Democratic members of the Pennsylvania Senate are trying to get out in front of the Governor's office when it comes to privatizing the state's lottery system. Earlier this year Gov. Tom Corbett indicated that he might be looking to sign a contract with a private company to handle the day-to-day management of the lottery.
Senator Jay Costa (D-Allegheny County) has introduced legislation that he hopes will put safeguards in place to make sure there is enough cash flow to protect lottery-funded programs serving senior citizens.
"Our most important goal is to make sure the resources we have and the programs we have in place here in Pennsylvania for our seniors … continue to be strong viable programs going forward," Costa said.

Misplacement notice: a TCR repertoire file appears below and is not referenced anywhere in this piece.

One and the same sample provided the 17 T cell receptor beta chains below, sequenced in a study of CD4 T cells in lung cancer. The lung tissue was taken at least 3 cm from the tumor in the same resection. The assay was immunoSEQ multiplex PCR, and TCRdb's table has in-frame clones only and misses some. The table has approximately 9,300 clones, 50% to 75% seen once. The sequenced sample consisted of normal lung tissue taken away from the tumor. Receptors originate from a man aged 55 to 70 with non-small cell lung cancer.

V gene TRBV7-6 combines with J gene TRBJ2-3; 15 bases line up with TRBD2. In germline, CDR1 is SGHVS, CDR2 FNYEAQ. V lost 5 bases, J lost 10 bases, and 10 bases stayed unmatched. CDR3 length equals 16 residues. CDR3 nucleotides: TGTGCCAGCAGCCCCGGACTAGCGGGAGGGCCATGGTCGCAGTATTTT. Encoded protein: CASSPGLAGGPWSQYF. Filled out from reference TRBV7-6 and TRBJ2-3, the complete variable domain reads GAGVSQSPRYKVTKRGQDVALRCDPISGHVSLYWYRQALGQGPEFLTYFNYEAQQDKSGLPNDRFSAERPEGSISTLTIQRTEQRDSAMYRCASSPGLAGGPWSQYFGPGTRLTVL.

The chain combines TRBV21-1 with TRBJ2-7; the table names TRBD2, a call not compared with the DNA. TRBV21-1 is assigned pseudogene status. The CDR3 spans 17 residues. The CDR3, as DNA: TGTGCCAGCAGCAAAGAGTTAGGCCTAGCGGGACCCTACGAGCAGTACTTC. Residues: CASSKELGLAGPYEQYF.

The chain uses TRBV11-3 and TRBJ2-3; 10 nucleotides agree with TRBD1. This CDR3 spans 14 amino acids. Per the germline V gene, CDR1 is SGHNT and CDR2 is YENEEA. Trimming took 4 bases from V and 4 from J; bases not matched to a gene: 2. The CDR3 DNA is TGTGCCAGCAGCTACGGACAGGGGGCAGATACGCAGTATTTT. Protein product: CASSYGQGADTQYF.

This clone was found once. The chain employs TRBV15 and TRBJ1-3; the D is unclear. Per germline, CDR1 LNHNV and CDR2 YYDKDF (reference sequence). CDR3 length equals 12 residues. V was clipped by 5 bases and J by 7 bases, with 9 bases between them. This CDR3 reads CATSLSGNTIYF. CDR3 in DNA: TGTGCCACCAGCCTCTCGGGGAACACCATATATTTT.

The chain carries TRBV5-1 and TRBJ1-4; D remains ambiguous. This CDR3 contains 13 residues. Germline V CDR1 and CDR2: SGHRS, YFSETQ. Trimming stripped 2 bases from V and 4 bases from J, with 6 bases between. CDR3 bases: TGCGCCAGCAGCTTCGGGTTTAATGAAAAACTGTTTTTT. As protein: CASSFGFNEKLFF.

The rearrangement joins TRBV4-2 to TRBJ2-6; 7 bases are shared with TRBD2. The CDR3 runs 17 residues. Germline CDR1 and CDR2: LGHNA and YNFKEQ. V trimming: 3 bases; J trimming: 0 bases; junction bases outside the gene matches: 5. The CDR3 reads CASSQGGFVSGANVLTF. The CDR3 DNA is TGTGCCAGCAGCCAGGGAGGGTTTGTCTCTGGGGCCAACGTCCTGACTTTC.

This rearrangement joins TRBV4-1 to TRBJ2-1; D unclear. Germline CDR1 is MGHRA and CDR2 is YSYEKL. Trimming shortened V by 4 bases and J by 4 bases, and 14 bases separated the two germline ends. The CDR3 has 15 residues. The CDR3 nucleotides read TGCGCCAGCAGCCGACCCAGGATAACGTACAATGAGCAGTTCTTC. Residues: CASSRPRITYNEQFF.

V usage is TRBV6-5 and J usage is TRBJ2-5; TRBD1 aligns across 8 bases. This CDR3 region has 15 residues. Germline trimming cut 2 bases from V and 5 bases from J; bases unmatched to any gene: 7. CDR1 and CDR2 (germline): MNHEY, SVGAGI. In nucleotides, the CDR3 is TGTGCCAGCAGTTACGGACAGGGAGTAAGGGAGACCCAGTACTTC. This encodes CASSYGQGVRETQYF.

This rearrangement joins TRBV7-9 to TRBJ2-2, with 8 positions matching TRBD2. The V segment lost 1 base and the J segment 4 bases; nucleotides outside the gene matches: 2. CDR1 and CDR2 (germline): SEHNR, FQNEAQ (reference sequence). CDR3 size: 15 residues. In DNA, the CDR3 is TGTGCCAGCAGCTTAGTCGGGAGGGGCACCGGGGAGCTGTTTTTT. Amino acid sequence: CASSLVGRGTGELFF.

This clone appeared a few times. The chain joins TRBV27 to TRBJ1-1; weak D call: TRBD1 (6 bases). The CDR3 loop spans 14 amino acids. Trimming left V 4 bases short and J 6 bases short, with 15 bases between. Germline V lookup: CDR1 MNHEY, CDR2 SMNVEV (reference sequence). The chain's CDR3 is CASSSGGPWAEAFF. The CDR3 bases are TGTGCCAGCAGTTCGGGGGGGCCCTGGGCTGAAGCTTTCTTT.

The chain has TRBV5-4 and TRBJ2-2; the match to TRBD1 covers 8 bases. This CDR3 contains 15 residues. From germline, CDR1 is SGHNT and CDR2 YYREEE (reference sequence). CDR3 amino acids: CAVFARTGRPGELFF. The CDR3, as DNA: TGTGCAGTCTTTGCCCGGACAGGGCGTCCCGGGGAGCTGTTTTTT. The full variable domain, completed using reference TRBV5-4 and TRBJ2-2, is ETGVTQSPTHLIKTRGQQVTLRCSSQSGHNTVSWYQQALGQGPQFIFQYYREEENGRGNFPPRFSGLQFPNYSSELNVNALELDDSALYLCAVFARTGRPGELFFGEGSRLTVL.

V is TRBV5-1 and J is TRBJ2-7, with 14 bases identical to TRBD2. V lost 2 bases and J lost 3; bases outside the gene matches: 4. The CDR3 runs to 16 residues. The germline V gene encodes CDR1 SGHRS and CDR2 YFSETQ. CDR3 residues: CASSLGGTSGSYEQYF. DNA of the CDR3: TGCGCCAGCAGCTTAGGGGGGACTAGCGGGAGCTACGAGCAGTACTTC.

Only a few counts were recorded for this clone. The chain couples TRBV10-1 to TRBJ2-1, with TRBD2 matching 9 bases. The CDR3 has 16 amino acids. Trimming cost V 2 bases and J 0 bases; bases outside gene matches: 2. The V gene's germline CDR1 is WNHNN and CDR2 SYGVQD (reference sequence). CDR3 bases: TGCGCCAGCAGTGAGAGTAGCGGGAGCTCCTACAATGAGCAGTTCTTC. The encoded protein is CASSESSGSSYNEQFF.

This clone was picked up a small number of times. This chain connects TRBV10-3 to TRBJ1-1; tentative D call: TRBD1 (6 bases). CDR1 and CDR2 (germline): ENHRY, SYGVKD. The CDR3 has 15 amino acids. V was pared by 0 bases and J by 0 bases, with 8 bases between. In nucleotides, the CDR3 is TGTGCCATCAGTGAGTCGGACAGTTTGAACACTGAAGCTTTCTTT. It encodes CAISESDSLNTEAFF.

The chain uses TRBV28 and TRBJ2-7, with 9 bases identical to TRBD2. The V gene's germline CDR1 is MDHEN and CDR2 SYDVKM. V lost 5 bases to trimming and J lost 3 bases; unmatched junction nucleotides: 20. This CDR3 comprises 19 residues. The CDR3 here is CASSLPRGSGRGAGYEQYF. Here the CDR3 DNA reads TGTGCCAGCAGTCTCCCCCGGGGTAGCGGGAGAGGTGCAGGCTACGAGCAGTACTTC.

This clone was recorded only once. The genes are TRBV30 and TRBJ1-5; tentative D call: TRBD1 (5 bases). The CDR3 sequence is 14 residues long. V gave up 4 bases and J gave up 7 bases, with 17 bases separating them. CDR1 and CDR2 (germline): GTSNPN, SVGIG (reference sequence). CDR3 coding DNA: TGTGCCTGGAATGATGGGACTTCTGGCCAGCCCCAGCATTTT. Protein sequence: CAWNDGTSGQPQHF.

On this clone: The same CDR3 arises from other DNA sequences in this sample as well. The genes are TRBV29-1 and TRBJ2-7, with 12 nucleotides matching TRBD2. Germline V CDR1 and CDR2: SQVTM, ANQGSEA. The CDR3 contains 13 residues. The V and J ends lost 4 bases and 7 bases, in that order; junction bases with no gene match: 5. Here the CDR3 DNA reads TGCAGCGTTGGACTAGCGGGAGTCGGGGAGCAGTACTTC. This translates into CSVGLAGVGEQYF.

30% of the proceeds from the lottery go to programs that benefit older Pennsylvanians.
It has been estimated that contracting with a private management team would have generated an extra $275 million in revenue had it been in place from 2008 through 2011. However, Costa is worried that the state might not get the best deal if important controls are not established.
"We want to make certain that we are able to put into place parameters that provide guidance to the administration and the lottery fund so that we know exactly what we are going to get," said Costa.
Costa's legislation would limit the length of contract to no more than five years, and force the state to hold hearings on the proposed contract.
"The public needs to understand who is involved in these endeavors and what the contract is going to look like," said Costa.
The legislation would also require the state to retain control over "significant business decisions," meaning the lottery cannot be sold. The goal is to allow the legislature to retain ultimate oversight of the lottery.